The arts can help unite and bring us together. They can also help force the tough conversations that are needed to make progress. And they can help keep alive beauty, passion, and hope as we continue to move forward through these challenging times.


With 62% of artists unemployed and most arts organizations unable to reopen, the industry needs emergency support to recover and thrive. CT’s arts and culture sector has suffered an estimated $400 million in economic losses.

Will you support emergency funding to support the arts industry in Connecticut? If so, from what source and at what level?

Yes. We need to support the arts industry through emergency funding for institutions that helps them become more resilient and flexible, keeps money in the pockets of their employees and community providers and creatives, and unlocks federal funds through matching opportunities. We should protect the tourism fund, and protect the budgets of DECD and the CT Office of the Arts—investing in them through the general fund and other budget mechanisms, if necessary—and we should continue to go after funding from the NEA and the NEH to support our creative and cultural sectors. And while I don’t yet have an exact figure in terms of the level of this emergency funding, I am eager to learn from the best data and analysis (as referenced above) so that, as a legislator, I would be furthering the ideas of the folks who are most deeply connected to this issue, including artists, the organizations who support them, and the community institutions who help fund them and bring their work to life. I am eager to learn from the Create the Vote team about the specific right level of funding over the coming months so that we can be competitive with our neighboring states who invest more dollars per capita in the arts and see a return on that investment— and hopefully to have the chance to serve as an advocate and bridge-builder among this community as a legislator.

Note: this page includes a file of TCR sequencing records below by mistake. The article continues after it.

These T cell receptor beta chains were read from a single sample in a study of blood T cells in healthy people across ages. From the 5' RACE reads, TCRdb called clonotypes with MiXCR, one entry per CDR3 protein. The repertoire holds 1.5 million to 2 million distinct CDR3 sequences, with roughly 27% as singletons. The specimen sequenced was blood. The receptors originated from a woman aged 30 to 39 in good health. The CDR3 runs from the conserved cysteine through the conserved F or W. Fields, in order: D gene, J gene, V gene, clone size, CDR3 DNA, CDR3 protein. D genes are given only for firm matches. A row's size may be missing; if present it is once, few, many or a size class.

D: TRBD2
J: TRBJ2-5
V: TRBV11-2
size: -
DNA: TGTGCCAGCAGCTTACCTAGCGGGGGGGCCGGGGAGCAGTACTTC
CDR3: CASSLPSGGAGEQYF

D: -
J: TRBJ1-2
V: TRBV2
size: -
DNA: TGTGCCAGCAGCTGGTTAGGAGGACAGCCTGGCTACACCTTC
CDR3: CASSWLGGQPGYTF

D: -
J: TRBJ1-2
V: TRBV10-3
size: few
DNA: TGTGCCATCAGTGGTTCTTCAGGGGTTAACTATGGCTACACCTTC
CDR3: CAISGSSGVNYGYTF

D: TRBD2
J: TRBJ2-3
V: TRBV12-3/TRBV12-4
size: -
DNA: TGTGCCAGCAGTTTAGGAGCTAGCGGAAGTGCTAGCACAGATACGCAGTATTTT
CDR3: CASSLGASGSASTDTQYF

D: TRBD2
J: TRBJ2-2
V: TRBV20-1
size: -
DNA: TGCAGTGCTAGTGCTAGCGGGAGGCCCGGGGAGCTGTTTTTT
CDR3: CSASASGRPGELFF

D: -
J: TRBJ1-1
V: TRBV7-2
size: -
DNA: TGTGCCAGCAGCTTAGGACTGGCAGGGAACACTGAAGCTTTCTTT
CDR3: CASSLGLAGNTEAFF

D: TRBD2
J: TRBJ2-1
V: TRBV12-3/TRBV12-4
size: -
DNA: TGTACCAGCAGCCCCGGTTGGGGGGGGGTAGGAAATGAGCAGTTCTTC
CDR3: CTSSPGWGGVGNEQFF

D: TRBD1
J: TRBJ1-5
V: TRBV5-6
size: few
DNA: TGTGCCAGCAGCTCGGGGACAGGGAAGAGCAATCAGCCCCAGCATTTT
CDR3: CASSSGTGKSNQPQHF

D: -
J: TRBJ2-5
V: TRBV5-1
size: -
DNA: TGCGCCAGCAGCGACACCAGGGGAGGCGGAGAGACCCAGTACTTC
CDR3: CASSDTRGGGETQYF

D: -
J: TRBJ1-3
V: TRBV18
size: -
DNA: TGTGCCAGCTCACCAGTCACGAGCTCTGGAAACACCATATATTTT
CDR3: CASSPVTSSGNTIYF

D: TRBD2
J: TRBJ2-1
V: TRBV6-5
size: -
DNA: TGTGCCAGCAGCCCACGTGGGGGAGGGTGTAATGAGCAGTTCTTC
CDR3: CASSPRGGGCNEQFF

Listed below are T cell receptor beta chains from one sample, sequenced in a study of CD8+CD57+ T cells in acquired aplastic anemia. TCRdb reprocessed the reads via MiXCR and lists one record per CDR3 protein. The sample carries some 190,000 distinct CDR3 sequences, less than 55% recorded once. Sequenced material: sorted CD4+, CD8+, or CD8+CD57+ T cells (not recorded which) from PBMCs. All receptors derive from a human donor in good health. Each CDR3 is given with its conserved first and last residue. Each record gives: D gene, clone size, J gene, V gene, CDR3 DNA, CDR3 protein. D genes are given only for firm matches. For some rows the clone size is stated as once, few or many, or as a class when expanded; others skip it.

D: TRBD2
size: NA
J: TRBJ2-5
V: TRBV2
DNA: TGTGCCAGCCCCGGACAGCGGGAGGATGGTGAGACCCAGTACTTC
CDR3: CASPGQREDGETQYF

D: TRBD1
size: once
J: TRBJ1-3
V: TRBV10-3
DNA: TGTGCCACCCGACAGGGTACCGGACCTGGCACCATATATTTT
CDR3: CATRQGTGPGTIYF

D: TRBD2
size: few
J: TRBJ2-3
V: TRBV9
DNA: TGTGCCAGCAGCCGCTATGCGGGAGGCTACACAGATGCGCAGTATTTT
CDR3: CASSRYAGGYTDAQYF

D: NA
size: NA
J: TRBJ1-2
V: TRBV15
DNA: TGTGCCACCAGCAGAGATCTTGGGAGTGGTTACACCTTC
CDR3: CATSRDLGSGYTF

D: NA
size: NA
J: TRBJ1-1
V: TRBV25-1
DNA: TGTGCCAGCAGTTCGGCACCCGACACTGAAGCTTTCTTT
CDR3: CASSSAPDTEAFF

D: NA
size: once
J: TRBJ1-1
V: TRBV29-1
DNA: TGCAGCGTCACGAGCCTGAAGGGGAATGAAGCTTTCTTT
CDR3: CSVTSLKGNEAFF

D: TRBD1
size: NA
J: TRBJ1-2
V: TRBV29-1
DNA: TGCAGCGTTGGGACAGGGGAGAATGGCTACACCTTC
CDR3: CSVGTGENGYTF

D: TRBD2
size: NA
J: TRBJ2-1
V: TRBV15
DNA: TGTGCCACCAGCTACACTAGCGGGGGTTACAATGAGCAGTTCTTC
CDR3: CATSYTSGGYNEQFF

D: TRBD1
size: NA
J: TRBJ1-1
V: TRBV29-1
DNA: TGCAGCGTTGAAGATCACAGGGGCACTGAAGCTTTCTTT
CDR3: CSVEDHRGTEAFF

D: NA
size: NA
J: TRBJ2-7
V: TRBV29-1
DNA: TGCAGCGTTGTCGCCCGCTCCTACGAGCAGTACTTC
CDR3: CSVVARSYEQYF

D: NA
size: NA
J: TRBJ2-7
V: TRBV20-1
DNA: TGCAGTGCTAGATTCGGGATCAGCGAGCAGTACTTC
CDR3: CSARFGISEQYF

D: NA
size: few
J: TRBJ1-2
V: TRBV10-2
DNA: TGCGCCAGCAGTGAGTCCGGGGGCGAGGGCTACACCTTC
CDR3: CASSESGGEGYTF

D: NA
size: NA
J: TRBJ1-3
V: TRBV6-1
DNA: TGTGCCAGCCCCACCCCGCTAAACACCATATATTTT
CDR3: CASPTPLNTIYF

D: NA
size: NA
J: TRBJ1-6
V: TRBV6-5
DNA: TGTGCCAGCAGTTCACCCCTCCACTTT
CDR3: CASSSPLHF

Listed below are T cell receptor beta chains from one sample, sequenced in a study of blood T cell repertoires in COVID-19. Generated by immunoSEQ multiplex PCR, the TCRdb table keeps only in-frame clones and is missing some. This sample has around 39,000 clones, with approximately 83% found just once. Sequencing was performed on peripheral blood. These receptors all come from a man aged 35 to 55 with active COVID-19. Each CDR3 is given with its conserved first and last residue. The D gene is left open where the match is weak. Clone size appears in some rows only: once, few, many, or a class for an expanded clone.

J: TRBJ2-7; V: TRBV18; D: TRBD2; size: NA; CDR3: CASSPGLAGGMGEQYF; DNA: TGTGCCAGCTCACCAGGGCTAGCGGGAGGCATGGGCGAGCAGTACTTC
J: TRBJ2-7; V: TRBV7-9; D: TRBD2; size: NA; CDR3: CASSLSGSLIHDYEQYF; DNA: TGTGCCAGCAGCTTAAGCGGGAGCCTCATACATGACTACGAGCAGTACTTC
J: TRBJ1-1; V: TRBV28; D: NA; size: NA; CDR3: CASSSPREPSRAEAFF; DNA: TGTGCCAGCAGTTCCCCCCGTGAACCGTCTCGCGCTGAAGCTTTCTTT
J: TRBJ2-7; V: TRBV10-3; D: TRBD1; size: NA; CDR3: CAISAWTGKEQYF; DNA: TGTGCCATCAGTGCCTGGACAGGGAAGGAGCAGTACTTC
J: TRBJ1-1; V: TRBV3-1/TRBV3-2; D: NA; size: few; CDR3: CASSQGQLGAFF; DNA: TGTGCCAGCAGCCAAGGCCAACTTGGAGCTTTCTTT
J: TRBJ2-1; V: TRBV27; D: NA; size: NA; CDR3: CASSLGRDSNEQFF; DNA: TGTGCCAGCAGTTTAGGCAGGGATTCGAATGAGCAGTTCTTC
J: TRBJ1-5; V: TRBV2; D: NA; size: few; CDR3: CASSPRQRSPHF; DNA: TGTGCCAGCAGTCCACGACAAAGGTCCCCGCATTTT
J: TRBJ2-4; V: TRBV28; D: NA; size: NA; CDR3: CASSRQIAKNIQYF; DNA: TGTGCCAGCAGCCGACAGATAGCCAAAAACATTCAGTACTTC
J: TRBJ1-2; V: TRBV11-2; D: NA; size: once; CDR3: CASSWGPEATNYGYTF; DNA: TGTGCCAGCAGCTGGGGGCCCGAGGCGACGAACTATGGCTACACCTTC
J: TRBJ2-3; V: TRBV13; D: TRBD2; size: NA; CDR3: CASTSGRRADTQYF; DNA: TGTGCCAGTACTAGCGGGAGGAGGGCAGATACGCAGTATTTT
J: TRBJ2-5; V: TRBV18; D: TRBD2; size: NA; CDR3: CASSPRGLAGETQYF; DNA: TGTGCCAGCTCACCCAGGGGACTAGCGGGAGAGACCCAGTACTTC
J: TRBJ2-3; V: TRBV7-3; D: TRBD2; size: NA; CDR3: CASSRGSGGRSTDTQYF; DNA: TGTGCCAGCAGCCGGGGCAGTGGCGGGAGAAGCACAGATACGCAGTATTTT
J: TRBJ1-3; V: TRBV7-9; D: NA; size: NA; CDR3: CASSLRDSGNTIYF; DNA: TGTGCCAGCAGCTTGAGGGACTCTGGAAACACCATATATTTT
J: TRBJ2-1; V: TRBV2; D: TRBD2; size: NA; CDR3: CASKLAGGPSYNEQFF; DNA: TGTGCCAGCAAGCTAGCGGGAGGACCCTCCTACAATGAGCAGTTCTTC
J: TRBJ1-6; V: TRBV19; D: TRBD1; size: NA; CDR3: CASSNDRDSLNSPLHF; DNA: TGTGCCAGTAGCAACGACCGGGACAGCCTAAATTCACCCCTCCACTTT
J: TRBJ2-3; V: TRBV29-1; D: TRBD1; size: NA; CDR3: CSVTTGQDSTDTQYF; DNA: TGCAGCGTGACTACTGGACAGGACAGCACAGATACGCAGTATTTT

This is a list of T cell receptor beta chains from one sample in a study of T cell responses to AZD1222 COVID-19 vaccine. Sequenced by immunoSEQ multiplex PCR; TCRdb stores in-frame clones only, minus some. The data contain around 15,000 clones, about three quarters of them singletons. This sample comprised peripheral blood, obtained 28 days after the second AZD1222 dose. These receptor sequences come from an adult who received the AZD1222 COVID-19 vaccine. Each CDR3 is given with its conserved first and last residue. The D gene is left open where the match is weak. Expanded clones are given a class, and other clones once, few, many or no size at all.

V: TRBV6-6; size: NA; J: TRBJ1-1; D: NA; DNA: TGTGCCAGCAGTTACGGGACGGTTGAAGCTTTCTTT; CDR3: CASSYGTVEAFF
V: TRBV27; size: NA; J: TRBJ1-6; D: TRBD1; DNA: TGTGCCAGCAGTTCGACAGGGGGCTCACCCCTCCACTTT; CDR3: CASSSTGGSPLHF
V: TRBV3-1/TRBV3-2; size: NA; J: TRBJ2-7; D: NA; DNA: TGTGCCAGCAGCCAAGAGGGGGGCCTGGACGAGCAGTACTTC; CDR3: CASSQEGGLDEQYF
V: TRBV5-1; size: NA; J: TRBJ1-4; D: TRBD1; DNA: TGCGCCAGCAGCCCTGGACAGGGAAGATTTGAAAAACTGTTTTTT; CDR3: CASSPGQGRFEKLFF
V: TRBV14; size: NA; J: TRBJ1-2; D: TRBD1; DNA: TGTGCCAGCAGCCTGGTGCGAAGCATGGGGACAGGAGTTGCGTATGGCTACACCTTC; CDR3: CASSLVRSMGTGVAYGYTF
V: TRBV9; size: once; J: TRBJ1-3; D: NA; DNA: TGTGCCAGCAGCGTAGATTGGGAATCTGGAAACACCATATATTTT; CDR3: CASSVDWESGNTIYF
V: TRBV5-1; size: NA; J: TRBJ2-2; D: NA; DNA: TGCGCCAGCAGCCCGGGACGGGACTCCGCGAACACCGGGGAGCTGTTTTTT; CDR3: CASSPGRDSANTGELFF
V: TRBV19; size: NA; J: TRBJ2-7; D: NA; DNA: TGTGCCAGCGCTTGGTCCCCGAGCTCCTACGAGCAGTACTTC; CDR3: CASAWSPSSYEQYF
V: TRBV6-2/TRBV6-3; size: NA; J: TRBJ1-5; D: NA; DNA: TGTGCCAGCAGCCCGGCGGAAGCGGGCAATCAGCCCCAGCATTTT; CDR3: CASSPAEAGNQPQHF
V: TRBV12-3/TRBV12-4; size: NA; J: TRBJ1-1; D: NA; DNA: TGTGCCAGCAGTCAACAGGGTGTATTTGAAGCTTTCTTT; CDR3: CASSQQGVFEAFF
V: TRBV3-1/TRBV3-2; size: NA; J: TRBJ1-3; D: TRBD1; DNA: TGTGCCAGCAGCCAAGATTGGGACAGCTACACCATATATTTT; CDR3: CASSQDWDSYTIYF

Create the Vote CT is a nonpartisan public education campaign to raise awareness and support for the arts among voters and candidates running for public office. CT Arts Alliance launched the first Create the Vote CT during the gubernatorial election in 2018 and inspired focus on the arts during Governor Lamont’s transition and helped stabilize statewide public funding for the first time since the Great Recession. The initiative was originally conceived and developed at MASSCreative, a state arts advocacy organization in Massachusetts.